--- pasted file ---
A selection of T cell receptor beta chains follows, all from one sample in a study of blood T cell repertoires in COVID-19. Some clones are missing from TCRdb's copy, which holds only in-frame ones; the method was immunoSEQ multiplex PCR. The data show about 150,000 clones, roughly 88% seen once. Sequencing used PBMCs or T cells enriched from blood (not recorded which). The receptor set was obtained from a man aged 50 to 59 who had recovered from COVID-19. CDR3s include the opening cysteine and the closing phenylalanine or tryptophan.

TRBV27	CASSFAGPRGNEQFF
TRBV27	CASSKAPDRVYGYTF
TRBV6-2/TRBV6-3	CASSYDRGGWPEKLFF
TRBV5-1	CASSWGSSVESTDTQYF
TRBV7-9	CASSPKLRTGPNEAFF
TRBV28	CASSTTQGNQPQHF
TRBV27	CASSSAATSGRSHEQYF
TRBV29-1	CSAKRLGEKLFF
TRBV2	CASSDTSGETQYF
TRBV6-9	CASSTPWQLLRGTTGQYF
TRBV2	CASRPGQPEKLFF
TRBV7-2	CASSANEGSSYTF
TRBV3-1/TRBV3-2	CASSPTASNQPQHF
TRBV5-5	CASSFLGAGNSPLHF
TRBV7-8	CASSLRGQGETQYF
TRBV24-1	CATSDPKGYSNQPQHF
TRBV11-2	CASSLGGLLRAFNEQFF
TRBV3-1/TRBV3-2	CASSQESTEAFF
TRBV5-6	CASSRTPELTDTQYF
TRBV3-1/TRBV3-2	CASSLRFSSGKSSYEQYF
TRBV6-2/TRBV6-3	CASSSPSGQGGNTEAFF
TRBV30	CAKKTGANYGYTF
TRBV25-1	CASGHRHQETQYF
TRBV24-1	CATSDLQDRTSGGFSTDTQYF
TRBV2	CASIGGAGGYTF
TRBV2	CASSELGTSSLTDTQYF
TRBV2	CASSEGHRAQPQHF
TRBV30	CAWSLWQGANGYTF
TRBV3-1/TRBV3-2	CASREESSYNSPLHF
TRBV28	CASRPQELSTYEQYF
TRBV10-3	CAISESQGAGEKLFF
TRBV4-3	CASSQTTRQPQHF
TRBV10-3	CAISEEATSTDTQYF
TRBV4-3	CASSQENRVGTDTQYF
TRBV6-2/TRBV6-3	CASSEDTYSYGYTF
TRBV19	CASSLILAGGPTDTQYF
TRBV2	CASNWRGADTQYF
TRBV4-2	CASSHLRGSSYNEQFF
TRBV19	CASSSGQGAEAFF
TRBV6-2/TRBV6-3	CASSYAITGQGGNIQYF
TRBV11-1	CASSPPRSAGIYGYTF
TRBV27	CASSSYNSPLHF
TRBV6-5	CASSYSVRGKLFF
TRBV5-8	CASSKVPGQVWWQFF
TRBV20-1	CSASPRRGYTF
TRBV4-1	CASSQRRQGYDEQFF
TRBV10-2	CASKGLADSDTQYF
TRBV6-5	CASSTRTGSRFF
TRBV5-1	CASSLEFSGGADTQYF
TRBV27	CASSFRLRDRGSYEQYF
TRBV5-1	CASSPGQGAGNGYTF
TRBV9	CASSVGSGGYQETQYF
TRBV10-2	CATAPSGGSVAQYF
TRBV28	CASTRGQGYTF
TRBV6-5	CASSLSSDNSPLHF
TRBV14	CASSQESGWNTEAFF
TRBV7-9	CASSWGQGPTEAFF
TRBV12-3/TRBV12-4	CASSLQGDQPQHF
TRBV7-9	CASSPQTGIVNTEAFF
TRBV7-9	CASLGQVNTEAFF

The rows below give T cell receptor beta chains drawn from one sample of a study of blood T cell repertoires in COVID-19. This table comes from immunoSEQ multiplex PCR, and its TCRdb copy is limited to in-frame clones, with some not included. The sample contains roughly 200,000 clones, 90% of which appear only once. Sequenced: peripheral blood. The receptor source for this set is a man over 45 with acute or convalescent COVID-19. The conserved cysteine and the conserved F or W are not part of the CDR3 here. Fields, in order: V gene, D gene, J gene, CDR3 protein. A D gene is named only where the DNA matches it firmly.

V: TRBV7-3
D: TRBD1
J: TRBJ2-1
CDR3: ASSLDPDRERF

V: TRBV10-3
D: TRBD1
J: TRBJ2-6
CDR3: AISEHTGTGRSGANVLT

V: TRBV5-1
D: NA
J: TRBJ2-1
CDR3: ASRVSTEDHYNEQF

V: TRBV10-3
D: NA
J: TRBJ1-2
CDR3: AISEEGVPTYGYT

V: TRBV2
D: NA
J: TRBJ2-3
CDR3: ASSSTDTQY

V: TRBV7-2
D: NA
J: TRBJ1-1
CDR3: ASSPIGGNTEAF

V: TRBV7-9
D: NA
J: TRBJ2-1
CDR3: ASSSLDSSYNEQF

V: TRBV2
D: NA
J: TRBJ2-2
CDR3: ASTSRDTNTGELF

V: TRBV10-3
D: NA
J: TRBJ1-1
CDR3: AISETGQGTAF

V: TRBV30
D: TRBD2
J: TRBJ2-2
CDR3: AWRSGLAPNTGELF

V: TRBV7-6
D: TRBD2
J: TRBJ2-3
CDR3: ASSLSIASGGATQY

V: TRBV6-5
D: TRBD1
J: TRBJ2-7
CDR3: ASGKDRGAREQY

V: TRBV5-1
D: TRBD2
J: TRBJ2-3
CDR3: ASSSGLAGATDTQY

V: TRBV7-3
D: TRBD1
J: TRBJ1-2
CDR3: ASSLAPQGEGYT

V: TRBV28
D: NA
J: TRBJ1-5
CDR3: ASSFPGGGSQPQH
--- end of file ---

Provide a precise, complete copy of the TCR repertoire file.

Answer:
A selection of T cell receptor beta chains follows, all from one sample in a study of blood T cell repertoires in COVID-19. Some clones are missing from TCRdb's copy, which holds only in-frame ones; the method was immunoSEQ multiplex PCR. The data show about 150,000 clones, roughly 88% seen once. Sequencing used PBMCs or T cells enriched from blood (not recorded which). The receptor set was obtained from a man aged 50 to 59 who had recovered from COVID-19. CDR3s include the opening cysteine and the closing phenylalanine or tryptophan.

TRBV27	CASSFAGPRGNEQFF
TRBV27	CASSKAPDRVYGYTF
TRBV6-2/TRBV6-3	CASSYDRGGWPEKLFF
TRBV5-1	CASSWGSSVESTDTQYF
TRBV7-9	CASSPKLRTGPNEAFF
TRBV28	CASSTTQGNQPQHF
TRBV27	CASSSAATSGRSHEQYF
TRBV29-1	CSAKRLGEKLFF
TRBV2	CASSDTSGETQYF
TRBV6-9	CASSTPWQLLRGTTGQYF
TRBV2	CASRPGQPEKLFF
TRBV7-2	CASSANEGSSYTF
TRBV3-1/TRBV3-2	CASSPTASNQPQHF
TRBV5-5	CASSFLGAGNSPLHF
TRBV7-8	CASSLRGQGETQYF
TRBV24-1	CATSDPKGYSNQPQHF
TRBV11-2	CASSLGGLLRAFNEQFF
TRBV3-1/TRBV3-2	CASSQESTEAFF
TRBV5-6	CASSRTPELTDTQYF
TRBV3-1/TRBV3-2	CASSLRFSSGKSSYEQYF
TRBV6-2/TRBV6-3	CASSSPSGQGGNTEAFF
TRBV30	CAKKTGANYGYTF
TRBV25-1	CASGHRHQETQYF
TRBV24-1	CATSDLQDRTSGGFSTDTQYF
TRBV2	CASIGGAGGYTF
TRBV2	CASSELGTSSLTDTQYF
TRBV2	CASSEGHRAQPQHF
TRBV30	CAWSLWQGANGYTF
TRBV3-1/TRBV3-2	CASREESSYNSPLHF
TRBV28	CASRPQELSTYEQYF
TRBV10-3	CAISESQGAGEKLFF
TRBV4-3	CASSQTTRQPQHF
TRBV10-3	CAISEEATSTDTQYF
TRBV4-3	CASSQENRVGTDTQYF
TRBV6-2/TRBV6-3	CASSEDTYSYGYTF
TRBV19	CASSLILAGGPTDTQYF
TRBV2	CASNWRGADTQYF
TRBV4-2	CASSHLRGSSYNEQFF
TRBV19	CASSSGQGAEAFF
TRBV6-2/TRBV6-3	CASSYAITGQGGNIQYF
TRBV11-1	CASSPPRSAGIYGYTF
TRBV27	CASSSYNSPLHF
TRBV6-5	CASSYSVRGKLFF
TRBV5-8	CASSKVPGQVWWQFF
TRBV20-1	CSASPRRGYTF
TRBV4-1	CASSQRRQGYDEQFF
TRBV10-2	CASKGLADSDTQYF
TRBV6-5	CASSTRTGSRFF
TRBV5-1	CASSLEFSGGADTQYF
TRBV27	CASSFRLRDRGSYEQYF
TRBV5-1	CASSPGQGAGNGYTF
TRBV9	CASSVGSGGYQETQYF
TRBV10-2	CATAPSGGSVAQYF
TRBV28	CASTRGQGYTF
TRBV6-5	CASSLSSDNSPLHF
TRBV14	CASSQESGWNTEAFF
TRBV7-9	CASSWGQGPTEAFF
TRBV12-3/TRBV12-4	CASSLQGDQPQHF
TRBV7-9	CASSPQTGIVNTEAFF
TRBV7-9	CASLGQVNTEAFF

The rows below give T cell receptor beta chains drawn from one sample of a study of blood T cell repertoires in COVID-19. This table comes from immunoSEQ multiplex PCR, and its TCRdb copy is limited to in-frame clones, with some not included. The sample contains roughly 200,000 clones, 90% of which appear only once. Sequenced: peripheral blood. The receptor source for this set is a man over 45 with acute or convalescent COVID-19. The conserved cysteine and the conserved F or W are not part of the CDR3 here. Fields, in order: V gene, D gene, J gene, CDR3 protein. A D gene is named only where the DNA matches it firmly.

V: TRBV7-3
D: TRBD1
J: TRBJ2-1
CDR3: ASSLDPDRERF

V: TRBV10-3
D: TRBD1
J: TRBJ2-6
CDR3: AISEHTGTGRSGANVLT

V: TRBV5-1
D: NA
J: TRBJ2-1
CDR3: ASRVSTEDHYNEQF

V: TRBV10-3
D: NA
J: TRBJ1-2
CDR3: AISEEGVPTYGYT

V: TRBV2
D: NA
J: TRBJ2-3
CDR3: ASSSTDTQY

V: TRBV7-2
D: NA
J: TRBJ1-1
CDR3: ASSPIGGNTEAF

V: TRBV7-9
D: NA
J: TRBJ2-1
CDR3: ASSSLDSSYNEQF

V: TRBV2
D: NA
J: TRBJ2-2
CDR3: ASTSRDTNTGELF

V: TRBV10-3
D: NA
J: TRBJ1-1
CDR3: AISETGQGTAF

V: TRBV30
D: TRBD2
J: TRBJ2-2
CDR3: AWRSGLAPNTGELF

V: TRBV7-6
D: TRBD2
J: TRBJ2-3
CDR3: ASSLSIASGGATQY

V: TRBV6-5
D: TRBD1
J: TRBJ2-7
CDR3: ASGKDRGAREQY

V: TRBV5-1
D: TRBD2
J: TRBJ2-3
CDR3: ASSSGLAGATDTQY

V: TRBV7-3
D: TRBD1
J: TRBJ1-2
CDR3: ASSLAPQGEGYT

V: TRBV28
D: NA
J: TRBJ1-5
CDR3: ASSFPGGGSQPQH